Your Complete Guide To Incorporating Reggio Emilia Ideas At Home

If you’ve chosen a Reggio Emilia-inspired early learning school for your child or are considering enrolling them in one which embraces the principles of this child-centric philosophy, you may be interested to learn how to incorporate Reggio Emilia ideas in your home.

After all, the Reggio Emilia philosophy is a lifestyle approach, not confined to a classroom setting - so establishing a harmonious continuity between school and the home will give your child the very best platform for a lifelong love of learning.

What is Reggio Emilia?

Reggio Emilia views all children as capable, creative and independent learners who have an innate curiosity about the world around them.  This unique method of early childhood education puts the child at the centre of their learning experience, pursuing topics which interest them and learning at their own pace. 

The approach also recognises that children express themselves in a myriad ways (read our blog to learn more about the ‘100 Languages of Children’).  It emphasises engagement, experimentation, self-expression and problem-solving with stimulating, multi-sensory and aesthetically-pleasing environments acting as the ‘third teacher’.  The other ‘teachers’ are educators, the community and parents who are seen as co-constructors of knowledge and collaborators guiding the child’s learning journey.

Important considerations when looking to incorporate Reggio Emilia at home

Creating a sense of excitement and energy at home will help continue the child’s learning process outside of our Evoke Early Learning classrooms.

If you bear the following in mind, it will be easier to maintain seamless connections to their learnings at school and facilitate your child’s ongoing exploration and discovery while they’re at home.

  • Children aren’t empty vessels to be filled by adults imparting knowledge
  • Children learn through experience, thinking critically and solving problems
  • Reggio Emilia is about relationships
  • It’s about play-based learning
  • Communication is key
  • The child is empowered to self-direct their learning

Ways to incorporate Reggio Emilia in the home

Here are some practical, easy ways that you can support your child’s learning journey at home and make it more meaningful.

  • Create a home environment that is an inspiring ‘third teacher’ and which evokes wonder and delight.  Natural light is encouraged as far as possible.
  • Make sure furniture is accessible either though step stools or by having some child-sized pieces of furniture.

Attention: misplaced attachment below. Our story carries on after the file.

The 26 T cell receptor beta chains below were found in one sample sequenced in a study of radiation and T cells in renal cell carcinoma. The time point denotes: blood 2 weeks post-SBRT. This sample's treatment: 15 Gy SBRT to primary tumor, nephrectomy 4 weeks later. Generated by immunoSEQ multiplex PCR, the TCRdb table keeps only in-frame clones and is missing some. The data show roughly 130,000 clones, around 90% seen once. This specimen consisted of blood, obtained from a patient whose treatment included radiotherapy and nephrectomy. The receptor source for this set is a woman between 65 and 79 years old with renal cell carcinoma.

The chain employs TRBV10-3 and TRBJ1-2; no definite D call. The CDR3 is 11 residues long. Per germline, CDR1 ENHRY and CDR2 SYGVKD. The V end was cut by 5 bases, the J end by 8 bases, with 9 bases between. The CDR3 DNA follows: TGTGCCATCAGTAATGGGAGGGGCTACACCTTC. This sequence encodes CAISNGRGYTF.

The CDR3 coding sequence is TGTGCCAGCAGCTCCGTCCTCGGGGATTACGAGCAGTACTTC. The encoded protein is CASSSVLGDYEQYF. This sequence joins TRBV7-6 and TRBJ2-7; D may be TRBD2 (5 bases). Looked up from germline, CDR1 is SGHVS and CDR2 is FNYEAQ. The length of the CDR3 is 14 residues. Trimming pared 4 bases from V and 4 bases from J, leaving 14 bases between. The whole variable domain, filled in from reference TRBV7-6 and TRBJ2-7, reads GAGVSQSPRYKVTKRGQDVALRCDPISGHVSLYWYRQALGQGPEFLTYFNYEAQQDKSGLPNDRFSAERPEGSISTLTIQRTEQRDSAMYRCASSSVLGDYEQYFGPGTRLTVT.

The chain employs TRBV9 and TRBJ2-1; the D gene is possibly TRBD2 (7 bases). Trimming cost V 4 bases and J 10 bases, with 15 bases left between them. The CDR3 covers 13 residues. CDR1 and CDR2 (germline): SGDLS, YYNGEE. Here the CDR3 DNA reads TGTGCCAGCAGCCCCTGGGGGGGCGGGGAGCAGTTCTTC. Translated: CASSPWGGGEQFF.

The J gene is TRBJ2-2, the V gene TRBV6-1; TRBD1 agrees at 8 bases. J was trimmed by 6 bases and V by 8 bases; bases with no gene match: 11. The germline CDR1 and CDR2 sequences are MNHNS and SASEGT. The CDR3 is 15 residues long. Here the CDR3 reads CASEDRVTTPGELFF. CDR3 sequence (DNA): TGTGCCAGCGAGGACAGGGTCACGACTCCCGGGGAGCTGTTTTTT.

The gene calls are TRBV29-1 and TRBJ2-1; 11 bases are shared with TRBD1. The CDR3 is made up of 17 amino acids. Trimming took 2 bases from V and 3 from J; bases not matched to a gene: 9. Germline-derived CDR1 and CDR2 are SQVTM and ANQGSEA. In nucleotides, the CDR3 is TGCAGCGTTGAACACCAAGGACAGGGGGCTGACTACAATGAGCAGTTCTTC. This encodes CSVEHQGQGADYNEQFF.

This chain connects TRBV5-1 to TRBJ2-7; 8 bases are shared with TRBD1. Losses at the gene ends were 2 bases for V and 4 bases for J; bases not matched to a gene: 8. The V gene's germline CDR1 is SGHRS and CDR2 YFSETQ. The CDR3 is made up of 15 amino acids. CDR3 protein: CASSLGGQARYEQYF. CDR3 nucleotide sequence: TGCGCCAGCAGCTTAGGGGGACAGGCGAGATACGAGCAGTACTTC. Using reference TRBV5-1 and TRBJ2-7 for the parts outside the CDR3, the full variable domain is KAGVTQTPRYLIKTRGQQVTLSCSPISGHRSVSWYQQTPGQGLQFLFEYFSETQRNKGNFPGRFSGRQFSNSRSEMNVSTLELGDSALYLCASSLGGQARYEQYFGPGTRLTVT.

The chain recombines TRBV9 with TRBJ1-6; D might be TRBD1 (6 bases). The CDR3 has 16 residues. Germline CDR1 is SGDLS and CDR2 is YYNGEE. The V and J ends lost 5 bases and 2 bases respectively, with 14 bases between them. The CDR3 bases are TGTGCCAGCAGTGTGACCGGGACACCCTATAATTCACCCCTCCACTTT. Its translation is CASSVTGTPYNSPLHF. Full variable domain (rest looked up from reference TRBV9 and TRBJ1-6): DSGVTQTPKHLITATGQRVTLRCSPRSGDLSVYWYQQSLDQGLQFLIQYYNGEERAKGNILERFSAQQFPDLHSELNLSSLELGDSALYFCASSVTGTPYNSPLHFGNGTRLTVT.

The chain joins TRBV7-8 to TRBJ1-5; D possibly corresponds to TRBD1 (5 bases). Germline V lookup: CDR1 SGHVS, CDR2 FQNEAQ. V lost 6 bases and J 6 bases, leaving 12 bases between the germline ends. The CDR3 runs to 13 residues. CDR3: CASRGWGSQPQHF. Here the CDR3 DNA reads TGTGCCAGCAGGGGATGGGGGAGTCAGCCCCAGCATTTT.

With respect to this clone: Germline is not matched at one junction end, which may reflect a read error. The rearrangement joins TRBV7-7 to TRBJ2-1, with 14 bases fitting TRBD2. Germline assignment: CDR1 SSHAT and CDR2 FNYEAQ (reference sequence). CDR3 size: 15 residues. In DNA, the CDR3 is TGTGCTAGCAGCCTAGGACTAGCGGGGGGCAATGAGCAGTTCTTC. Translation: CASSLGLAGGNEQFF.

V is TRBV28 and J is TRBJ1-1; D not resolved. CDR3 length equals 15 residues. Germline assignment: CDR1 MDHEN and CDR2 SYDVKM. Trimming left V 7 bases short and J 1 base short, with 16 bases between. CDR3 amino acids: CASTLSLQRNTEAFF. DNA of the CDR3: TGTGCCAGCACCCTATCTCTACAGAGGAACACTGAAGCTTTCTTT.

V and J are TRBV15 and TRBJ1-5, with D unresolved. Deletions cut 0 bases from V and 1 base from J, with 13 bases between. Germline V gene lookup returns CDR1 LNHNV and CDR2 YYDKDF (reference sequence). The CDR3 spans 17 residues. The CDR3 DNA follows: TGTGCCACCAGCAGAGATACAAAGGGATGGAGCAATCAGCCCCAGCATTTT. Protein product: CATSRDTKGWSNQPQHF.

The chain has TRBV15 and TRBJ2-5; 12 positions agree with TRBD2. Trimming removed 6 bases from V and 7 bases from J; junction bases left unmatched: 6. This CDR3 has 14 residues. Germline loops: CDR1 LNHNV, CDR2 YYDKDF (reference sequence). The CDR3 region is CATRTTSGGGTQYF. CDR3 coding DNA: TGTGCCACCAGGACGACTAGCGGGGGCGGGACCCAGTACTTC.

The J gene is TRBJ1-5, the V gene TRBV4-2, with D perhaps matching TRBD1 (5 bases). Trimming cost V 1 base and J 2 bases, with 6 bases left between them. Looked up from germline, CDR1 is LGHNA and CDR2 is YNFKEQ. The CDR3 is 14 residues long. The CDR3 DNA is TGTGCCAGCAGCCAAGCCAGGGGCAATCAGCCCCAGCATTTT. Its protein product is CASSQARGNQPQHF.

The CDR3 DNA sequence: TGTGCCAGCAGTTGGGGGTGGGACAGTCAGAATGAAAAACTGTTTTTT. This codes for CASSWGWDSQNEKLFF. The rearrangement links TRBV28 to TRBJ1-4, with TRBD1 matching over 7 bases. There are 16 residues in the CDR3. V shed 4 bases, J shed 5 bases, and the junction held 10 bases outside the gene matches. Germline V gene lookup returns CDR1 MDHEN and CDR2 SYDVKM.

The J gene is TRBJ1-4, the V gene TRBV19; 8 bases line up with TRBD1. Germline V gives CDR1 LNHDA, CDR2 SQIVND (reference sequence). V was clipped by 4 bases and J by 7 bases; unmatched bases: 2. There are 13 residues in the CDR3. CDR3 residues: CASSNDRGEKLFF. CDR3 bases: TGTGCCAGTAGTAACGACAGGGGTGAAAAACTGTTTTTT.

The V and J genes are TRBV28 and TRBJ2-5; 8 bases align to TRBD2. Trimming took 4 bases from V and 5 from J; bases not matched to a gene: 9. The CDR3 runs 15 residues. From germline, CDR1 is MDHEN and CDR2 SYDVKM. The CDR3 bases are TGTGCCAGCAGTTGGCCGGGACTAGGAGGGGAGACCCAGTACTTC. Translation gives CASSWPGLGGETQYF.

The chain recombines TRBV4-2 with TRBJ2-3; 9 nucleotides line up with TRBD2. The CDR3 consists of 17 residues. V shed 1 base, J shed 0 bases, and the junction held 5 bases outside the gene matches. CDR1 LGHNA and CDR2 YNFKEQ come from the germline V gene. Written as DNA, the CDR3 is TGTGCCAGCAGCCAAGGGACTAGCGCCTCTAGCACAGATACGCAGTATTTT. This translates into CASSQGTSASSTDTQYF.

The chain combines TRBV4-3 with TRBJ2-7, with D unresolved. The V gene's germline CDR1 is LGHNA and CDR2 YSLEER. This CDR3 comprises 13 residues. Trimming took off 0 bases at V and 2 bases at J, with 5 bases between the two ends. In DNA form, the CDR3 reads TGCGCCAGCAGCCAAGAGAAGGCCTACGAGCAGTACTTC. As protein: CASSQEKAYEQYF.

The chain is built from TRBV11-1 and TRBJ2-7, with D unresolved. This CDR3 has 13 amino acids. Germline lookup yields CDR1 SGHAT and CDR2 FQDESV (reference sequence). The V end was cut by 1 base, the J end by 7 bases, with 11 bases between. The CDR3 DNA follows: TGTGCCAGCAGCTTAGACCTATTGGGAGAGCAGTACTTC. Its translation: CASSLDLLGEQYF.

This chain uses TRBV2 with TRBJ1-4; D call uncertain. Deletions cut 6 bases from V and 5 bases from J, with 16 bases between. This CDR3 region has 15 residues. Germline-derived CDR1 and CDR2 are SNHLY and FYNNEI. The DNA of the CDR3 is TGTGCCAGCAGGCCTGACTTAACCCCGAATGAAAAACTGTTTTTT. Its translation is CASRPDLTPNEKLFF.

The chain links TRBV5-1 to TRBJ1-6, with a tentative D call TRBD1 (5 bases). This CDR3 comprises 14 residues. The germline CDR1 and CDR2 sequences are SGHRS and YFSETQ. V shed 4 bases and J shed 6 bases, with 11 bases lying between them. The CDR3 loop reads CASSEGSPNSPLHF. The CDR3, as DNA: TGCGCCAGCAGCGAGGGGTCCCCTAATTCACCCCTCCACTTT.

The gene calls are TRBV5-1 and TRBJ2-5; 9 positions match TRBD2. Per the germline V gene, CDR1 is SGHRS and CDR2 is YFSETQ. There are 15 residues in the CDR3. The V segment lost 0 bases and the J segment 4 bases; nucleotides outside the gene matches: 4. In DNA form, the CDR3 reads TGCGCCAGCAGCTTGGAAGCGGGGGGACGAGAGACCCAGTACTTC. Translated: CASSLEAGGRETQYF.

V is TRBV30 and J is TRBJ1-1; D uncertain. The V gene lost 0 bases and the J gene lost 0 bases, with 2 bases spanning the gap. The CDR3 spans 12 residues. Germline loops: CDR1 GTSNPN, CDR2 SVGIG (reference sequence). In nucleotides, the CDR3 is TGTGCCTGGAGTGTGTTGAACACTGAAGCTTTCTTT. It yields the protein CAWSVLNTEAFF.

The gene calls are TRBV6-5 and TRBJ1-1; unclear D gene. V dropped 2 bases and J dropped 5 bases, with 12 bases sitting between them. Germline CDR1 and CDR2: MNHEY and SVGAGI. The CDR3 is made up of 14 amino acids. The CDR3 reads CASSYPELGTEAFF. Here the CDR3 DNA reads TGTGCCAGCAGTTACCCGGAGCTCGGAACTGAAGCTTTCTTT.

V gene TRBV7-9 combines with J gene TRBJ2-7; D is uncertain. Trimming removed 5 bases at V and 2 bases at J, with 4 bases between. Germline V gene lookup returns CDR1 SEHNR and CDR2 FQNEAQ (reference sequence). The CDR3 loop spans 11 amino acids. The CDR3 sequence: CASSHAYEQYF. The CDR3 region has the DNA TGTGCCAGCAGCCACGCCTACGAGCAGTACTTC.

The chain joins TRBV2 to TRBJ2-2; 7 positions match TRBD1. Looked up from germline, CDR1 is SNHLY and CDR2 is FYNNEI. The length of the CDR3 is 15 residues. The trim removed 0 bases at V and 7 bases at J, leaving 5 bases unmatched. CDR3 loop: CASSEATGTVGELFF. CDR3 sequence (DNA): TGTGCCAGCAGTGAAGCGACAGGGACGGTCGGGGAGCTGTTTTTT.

• Provide easily accessible and multi-sensory materials and resources that spark their curiosity and which help them pursue their interests independently.
  • Aim for an interesting variety of items that your child can explore freely - and try and avoid plastic purpose-made toys as far as possible.  Examples are natural materials (pebbles, shells, pine cones, seed pods, plants, bark), art items (crayons, paper, paint, play-doh), loose parts like mosaic tiles, wooden building blocks, fabrics of various textures, mirrors, wool and cardboard tubes as well as magazines and books.  And remember, home supplies work equally well as shop-bought things (if not better), so put your own imagination to work!
  • Get involved with your child’s school and find out what topics they are currently interested in so that you can extend that interest in the home.  
  • Take time out to play with your child when you’re not distracted or busy. 
  • Let them direct the direction and pace of the activity.  They learn by doing, so let them problem-solve naturally.  You won’t be enabling them if you provide them with the solution or simply feed them information.
  • Have meaningful conversations to discover their passions.
  • Follow your child’s lead.
  • Ask open-ended questions. 
  • When you notice an area of particular interest, you can provide specific materials to support that path of discovery as well as expose them to real-life examples of it.  For example, if your child showed a particular interest in the sea, you could take them to an aquarium. 
  • Don’t focus on the end result.  There often isn’t one.
  • Positively acknowledge their thought processes, discoveries, creations and mistakes with enthusiasm and encouragement - and without judgement or expectation!
  • The Reggio Emilia approach values each child equally - and you can help your child feel respected, valued and appreciated by giving them responsibilities.  Doing tasks such as setting the table, taking care of the family pet, looking after indoor plants etc will empower them through hands-on experiences.

A last word on incorporating Reggio Emilia at home

The entrenched traditional approach which puts children as empty vessels and parents and educators as the imparters of knowledge can make it feel counter-intuitive to let your child direct their own path of learning.  With practice however, this approach does become easier and you will soon see the benefits of watching your curious, creative and capable child learn, grow and thrive through their self-directed enquiry.

They will of course, need your guidance, support, humour, encouragement and love along the way - and together with input from the caring and professional team at our Reggio Emilia-inspired Evoke Early Learning Centres in Clayton and Albert Park,  you can set your child up for a lifelong love of learning and wonder and appreciation for the world around them.

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